The owners of the New York Mets settled a lawsuit Monday with Irving Picard, trustee for victims of Bernard Madoff's Ponzi scheme, for $162 million, avoiding a potential costly trial.
The embattled Mets owners, Fred Wilpon and Saul Katz, were accused of turning a blind eye to Madoff's fraud and reaping profits despite warning signs, a charge they denied.
Picard originally sought to recover $1 billion for the victims, but U.S. District Judge Jed Rakoff limited the suit to two years, limiting damages to $386 million. Under a March ruling, the owners must pay the victims $83 million and were liable for up to another $303 million.
The jury for the trial, scheduled to begin Monday, had not been selected.
The Wilpons hold most of their wealth through Sterling Equities, a real estate company, which would be difficult to liquidate. As a result, the owners have been seeking a minority owner to relieve the team's financial burden.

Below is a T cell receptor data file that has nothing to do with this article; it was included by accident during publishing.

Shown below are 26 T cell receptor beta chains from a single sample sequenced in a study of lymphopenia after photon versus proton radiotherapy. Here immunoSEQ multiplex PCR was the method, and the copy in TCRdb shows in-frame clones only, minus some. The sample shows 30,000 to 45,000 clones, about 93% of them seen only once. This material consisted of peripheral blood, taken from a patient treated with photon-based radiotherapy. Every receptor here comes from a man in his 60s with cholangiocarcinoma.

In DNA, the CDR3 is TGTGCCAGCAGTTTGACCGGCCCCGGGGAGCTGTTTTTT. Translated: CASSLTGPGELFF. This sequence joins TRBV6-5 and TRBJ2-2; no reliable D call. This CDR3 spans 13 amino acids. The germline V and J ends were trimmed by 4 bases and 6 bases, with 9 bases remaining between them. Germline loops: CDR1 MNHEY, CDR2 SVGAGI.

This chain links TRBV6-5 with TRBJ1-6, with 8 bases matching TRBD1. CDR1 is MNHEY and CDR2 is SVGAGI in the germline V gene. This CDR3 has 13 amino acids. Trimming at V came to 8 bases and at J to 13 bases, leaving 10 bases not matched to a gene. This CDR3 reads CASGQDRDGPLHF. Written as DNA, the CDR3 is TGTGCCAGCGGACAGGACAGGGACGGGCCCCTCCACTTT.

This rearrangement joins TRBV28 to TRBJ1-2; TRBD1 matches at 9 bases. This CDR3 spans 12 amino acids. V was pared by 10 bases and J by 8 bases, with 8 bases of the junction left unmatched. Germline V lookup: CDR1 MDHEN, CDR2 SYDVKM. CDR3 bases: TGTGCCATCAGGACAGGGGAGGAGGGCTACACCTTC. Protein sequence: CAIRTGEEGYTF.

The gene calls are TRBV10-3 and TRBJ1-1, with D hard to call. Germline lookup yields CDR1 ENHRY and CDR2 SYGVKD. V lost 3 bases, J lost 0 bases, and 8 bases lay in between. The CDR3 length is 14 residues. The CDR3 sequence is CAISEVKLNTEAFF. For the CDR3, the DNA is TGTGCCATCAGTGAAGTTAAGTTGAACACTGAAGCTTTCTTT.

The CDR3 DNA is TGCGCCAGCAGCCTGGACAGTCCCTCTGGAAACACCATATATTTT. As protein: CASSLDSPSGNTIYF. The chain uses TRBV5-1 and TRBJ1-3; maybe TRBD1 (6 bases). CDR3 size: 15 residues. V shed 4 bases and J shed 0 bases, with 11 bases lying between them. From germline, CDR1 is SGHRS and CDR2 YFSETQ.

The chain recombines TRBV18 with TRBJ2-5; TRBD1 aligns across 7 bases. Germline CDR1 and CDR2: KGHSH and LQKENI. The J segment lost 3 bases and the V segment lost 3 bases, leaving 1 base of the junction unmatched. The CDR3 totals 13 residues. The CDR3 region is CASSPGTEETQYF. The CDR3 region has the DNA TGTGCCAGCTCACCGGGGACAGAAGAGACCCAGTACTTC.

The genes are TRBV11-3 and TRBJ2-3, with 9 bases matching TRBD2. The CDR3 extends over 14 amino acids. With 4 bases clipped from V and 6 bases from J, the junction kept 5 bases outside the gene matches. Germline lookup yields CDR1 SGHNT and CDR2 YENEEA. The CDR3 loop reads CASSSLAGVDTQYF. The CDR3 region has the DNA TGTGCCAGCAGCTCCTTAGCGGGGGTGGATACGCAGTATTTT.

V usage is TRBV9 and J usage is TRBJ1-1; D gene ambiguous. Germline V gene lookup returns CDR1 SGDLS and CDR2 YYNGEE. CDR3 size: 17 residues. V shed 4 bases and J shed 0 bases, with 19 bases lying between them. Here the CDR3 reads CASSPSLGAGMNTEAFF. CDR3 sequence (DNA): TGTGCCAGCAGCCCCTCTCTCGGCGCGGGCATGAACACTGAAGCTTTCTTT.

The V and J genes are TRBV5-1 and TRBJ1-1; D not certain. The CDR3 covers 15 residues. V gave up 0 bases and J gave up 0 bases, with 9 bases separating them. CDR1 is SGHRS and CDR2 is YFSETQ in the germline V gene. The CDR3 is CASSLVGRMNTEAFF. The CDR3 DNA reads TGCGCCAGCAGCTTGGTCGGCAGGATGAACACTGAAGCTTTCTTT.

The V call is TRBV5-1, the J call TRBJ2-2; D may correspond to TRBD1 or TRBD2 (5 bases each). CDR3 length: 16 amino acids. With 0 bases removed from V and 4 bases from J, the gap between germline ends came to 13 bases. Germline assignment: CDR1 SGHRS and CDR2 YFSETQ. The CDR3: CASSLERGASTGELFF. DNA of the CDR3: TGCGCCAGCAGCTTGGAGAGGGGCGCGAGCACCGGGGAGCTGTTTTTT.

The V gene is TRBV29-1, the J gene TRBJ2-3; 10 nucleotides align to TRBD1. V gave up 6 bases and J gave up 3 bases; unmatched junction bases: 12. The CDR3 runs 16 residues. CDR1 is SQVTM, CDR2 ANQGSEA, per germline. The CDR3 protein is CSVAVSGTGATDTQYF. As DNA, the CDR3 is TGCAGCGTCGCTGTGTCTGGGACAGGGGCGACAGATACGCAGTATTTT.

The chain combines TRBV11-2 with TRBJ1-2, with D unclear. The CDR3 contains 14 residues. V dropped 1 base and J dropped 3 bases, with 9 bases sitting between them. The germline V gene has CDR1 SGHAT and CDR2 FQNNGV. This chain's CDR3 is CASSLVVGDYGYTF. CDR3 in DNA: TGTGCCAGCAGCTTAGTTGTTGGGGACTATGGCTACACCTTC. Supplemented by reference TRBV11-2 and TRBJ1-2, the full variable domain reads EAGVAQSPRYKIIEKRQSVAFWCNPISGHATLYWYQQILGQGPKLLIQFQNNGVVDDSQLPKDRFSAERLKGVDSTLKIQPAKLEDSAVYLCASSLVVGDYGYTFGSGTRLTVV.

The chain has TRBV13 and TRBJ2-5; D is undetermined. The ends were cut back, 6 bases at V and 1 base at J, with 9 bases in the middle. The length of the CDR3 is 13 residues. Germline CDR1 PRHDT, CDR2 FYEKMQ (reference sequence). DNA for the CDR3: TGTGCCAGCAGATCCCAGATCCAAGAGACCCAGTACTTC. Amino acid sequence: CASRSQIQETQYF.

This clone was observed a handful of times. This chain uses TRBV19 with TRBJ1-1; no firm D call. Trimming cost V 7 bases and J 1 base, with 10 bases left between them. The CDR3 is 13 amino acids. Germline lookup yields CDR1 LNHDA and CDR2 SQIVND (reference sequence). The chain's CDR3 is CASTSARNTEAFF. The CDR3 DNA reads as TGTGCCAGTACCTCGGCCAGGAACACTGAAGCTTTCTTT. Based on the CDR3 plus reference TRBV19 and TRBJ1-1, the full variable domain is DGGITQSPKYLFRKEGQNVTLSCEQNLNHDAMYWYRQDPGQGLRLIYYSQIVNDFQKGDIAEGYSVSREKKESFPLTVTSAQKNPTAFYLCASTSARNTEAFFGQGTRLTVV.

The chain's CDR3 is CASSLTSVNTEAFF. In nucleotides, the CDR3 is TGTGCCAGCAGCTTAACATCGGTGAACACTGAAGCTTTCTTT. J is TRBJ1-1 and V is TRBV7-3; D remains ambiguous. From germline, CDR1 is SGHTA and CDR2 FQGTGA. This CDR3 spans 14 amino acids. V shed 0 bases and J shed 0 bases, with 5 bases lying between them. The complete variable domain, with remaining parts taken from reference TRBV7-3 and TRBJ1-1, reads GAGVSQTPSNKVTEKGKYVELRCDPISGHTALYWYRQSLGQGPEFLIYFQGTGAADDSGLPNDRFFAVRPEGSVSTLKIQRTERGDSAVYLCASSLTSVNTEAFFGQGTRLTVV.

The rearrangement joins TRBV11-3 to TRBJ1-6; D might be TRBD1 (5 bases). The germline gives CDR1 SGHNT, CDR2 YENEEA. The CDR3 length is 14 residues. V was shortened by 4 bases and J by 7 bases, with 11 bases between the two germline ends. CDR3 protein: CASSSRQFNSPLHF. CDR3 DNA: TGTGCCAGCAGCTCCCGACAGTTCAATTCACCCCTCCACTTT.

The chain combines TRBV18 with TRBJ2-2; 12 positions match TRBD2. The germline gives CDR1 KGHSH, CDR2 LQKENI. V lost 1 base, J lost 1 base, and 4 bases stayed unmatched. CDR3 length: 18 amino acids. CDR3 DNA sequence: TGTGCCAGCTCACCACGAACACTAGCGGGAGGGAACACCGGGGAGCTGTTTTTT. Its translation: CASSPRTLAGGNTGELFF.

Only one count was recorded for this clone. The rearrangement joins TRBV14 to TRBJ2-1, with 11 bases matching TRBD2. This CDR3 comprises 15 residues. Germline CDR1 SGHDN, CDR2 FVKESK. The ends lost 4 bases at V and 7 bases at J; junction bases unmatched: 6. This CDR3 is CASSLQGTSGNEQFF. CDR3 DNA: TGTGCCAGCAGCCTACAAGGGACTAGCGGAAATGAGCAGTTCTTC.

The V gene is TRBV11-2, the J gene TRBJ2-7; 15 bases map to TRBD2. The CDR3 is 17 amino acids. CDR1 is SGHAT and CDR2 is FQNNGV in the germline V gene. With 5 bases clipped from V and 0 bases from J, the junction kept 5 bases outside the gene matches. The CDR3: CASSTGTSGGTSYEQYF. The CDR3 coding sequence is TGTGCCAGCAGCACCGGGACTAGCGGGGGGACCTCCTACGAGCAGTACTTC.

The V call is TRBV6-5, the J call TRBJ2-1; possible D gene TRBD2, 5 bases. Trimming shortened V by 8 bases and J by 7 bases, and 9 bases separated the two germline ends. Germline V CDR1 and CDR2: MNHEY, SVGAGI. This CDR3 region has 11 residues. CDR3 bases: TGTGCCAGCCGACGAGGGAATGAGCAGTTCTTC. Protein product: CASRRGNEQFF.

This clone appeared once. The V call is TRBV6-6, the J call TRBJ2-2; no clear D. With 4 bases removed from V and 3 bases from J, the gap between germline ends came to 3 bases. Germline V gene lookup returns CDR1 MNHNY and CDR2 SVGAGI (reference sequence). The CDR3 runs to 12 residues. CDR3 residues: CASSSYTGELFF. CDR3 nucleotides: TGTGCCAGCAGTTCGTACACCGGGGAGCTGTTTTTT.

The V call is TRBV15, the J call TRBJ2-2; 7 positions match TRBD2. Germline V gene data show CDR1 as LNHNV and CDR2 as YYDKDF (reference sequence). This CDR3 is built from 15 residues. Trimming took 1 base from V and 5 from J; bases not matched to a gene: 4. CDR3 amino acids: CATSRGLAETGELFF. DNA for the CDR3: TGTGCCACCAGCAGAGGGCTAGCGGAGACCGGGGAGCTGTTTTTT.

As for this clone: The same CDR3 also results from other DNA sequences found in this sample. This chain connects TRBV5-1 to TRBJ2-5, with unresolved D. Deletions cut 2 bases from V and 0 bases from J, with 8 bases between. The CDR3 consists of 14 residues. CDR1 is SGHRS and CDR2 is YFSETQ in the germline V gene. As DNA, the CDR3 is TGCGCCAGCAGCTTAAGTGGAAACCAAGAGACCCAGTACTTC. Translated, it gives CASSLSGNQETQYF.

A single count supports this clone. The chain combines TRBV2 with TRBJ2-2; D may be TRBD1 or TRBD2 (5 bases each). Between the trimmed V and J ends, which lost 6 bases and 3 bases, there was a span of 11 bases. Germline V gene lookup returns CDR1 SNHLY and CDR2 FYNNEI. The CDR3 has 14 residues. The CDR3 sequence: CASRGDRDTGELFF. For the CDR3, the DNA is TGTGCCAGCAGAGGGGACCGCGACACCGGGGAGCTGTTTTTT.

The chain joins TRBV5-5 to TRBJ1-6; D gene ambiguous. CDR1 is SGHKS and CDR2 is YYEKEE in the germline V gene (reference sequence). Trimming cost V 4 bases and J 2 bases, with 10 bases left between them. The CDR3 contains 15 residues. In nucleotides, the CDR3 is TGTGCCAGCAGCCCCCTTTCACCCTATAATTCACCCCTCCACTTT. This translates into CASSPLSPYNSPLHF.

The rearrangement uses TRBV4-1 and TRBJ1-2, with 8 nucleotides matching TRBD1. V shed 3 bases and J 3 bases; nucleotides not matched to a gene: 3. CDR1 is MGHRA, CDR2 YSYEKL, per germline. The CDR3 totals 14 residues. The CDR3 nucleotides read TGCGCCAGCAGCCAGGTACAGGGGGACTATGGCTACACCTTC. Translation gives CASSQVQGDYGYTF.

Wilpon reached an agreeement last year with hedge fund manager David Einhorn, who was to buy a 33 percent minority stake for $120 million, with an option for majority ownership in the future. But the deal fell apart in September.
“We will engage with other individuals, some who have been previously vetted by Major League Baseball, along with other interested parties, regarding a potential minority investment into the franchise,” Wilpon said in statement in September.
In December, the owners obtained a $40 million bridge loan from Bank of America.
The Mets have been plagued by injuries and not expected to be playoff contenders this year.